When I returned to my room early that evening, I lay in bed thinking about what I had seen. My visit to Harlem brought back memories of my family and other migrant families who struggled to make ends meet every day and lived in dirt floor tents or old garages without electricity and indoor plumbing and suffered discrimination and prejudice. It was clear to me that Blacks in Harlem lived in similar circumstances. I felt in solidarity with them. And I was sure that what I saw was not all there was. These inhumane conditions did not define Blacks and families like my own. I was convinced that we could realize our hopes and dreams for a better life if we were given equal opportunity. I got up and re-read an interview done with Federico Garcia Lorca in which he talked about the Blacks in New York: “Es indudable que ellos ejercen enorme influencia en Norteamerica….son lo mas spiritual y lo mas delicado de aquel mundo. Porque creen, porque esperan, porque cantan y porque tienen una exqusita fe religiosa….” Undoubtedly, they exert enormous influence on North America … they are the most spiritual and most refined of that world. Because they believe, because they hope, because they sing and because they have an exquisite religious faith….”

Federico Garcia Lorca’s Poeta en Nueva York and Harlem had evoked in me deep rooted emotions and tapped into stories of my family and my childhood that I felt an urge to tell.

Wellington Lee: Post 4

How very quickly 2012 is speeding towards its end. Writing new drafts, revising and polishing them for review, and meeting monthly deadlines made the days–and nights–disappear faster. But the passing of my dear Mom made some of the year’s time stand still. She is remembered in my writings, including one whole portion titled “Mom.”

     Since my last blog, I have continued to complete first drafts and to revise and polish them for submission to a reviewer. At the end of September, I completed my newest first draft pages (a total of 15 pages).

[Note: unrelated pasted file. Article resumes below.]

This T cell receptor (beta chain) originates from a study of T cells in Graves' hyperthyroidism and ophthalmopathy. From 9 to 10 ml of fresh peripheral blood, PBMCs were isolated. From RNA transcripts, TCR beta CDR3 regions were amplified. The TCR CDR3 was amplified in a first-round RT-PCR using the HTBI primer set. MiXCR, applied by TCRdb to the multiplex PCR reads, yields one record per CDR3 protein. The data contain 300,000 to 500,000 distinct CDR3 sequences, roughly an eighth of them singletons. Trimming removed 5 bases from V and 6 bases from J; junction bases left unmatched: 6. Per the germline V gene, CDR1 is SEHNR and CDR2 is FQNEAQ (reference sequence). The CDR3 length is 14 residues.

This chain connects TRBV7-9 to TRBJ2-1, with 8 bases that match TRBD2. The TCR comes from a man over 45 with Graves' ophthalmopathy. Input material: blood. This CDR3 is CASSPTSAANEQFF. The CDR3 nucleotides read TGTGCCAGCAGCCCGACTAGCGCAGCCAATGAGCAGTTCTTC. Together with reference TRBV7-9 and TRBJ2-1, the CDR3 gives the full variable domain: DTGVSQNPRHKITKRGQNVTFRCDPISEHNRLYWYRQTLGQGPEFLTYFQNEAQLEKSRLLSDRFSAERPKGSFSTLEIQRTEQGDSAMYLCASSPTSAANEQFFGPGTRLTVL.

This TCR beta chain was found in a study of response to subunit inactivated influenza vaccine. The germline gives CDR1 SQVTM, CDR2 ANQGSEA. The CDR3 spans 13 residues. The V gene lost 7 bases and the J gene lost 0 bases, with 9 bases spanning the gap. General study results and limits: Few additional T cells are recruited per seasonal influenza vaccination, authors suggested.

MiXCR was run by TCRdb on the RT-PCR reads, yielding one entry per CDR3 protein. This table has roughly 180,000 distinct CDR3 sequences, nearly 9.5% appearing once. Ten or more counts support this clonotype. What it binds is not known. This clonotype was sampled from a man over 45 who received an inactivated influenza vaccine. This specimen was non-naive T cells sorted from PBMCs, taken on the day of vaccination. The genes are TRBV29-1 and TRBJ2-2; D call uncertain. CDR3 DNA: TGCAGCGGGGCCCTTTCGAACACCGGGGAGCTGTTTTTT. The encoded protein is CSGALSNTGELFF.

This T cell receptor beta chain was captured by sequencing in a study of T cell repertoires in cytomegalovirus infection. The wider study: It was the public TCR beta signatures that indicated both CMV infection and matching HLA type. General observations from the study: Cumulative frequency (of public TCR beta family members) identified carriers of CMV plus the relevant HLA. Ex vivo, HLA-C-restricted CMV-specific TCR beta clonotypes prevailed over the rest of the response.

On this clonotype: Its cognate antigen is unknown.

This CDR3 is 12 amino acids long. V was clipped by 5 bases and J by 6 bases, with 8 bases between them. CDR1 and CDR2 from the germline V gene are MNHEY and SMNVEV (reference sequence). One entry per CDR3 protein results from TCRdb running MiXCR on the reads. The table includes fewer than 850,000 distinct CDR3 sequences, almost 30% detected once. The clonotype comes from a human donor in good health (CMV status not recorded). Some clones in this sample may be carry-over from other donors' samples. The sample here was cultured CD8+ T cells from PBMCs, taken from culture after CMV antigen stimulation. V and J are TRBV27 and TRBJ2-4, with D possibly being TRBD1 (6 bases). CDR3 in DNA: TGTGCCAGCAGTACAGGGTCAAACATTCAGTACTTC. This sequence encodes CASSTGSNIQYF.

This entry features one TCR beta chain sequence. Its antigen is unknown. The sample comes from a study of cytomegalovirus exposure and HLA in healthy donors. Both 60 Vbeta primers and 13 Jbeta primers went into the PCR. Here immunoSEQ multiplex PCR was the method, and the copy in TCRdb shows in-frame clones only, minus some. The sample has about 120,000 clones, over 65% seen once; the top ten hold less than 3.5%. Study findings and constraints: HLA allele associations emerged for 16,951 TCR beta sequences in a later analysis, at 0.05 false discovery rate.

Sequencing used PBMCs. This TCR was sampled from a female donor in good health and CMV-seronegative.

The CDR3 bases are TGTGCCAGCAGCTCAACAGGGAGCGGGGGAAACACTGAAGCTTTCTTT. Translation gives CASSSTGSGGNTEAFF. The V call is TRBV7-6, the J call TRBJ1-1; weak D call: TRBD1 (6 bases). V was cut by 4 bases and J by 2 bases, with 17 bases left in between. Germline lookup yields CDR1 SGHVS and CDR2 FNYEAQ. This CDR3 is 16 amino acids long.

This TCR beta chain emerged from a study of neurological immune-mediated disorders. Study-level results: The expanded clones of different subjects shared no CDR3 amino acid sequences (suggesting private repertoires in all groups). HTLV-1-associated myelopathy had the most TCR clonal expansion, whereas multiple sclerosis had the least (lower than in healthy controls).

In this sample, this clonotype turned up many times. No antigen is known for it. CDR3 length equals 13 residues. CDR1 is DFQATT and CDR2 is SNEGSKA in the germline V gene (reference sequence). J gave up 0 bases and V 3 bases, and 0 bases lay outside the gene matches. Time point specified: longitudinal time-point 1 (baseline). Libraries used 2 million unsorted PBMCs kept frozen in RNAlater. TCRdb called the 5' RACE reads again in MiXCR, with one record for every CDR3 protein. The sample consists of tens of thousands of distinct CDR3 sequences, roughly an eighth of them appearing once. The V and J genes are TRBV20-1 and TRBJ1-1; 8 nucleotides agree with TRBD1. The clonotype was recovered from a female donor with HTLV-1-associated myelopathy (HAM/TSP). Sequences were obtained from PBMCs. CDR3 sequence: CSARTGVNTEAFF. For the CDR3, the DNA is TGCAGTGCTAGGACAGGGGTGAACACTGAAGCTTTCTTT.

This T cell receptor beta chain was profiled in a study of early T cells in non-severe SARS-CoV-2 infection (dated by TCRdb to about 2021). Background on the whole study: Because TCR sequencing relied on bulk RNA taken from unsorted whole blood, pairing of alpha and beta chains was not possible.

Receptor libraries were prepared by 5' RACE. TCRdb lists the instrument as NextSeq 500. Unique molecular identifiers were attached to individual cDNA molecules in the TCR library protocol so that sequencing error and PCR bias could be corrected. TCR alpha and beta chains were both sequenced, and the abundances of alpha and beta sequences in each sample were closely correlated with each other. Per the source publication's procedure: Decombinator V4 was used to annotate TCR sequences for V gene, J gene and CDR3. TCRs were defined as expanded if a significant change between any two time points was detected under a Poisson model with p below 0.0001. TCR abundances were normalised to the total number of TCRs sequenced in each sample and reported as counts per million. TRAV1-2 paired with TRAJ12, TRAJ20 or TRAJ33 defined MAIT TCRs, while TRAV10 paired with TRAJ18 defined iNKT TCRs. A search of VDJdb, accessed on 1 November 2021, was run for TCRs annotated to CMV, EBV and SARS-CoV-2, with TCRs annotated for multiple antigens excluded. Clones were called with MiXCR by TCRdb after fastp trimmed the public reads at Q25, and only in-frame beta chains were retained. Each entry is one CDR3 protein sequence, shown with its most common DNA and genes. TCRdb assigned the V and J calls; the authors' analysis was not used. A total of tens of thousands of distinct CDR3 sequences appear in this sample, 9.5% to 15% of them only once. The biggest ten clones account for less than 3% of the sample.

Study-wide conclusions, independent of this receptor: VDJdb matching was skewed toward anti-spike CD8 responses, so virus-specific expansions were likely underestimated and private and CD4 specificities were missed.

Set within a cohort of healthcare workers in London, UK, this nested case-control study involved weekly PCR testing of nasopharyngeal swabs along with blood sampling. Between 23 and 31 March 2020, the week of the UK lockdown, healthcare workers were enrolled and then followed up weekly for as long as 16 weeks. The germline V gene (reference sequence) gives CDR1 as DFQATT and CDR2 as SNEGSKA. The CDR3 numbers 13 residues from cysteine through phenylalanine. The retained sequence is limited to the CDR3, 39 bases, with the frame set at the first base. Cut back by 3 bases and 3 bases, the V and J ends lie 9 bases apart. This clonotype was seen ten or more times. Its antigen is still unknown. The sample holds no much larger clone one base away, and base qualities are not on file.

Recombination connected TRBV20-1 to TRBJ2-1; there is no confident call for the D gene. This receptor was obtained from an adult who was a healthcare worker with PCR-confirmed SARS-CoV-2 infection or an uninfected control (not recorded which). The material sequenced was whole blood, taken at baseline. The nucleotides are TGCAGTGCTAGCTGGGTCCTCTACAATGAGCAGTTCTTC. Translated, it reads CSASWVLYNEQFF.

On October 19, I finally held my first Story Gathering event at the National Steinbeck Center. Thirteen individuals were invited; five of them responded. The program included lunch, a brief presentation of my writing project, Chinatown memories shared by some of the participants, and a question-and-answer period.

     Also in October, I received from the reviewer the first batch of first drafts that I had revised and polished. The 69 pages had an array of very useful edits, comments, suggestions, and questions. My immediate reaction was that I need more time and effort at creating better narratives. The reviewer’s maze of markings made me stop and think what I was trying to say and if I had written enough to truly tell how it was like to live in Salinas Chinatown.      

     Here and there, the reviewer suggested some light edits such as replacing the word “which” with “that”, using the word “unbind” instead of “unbound,” and deleting “on” from “on an errand.”  Some phrases, clauses, and sentences were highlighted with the suggestion that they might be rewritten for clarity or a better description. The reviewer also gave me positive feedback on some “nice” descriptions for a sense of place or of a person. When I wrote something funny, the reviewer said she laughed when she read it.

     In the reviewer’s cover letter to me, four important questions were posed. They concern the kind of book I am writing, my role as a character and/or narrator, the overall theme of the book, and arc (rise and fall) of the story I want to convey. These are very important points to consider and act as guides for me as I work towards my goal of producing a book worth sharing with the world. 

Wellington Lee: Post 3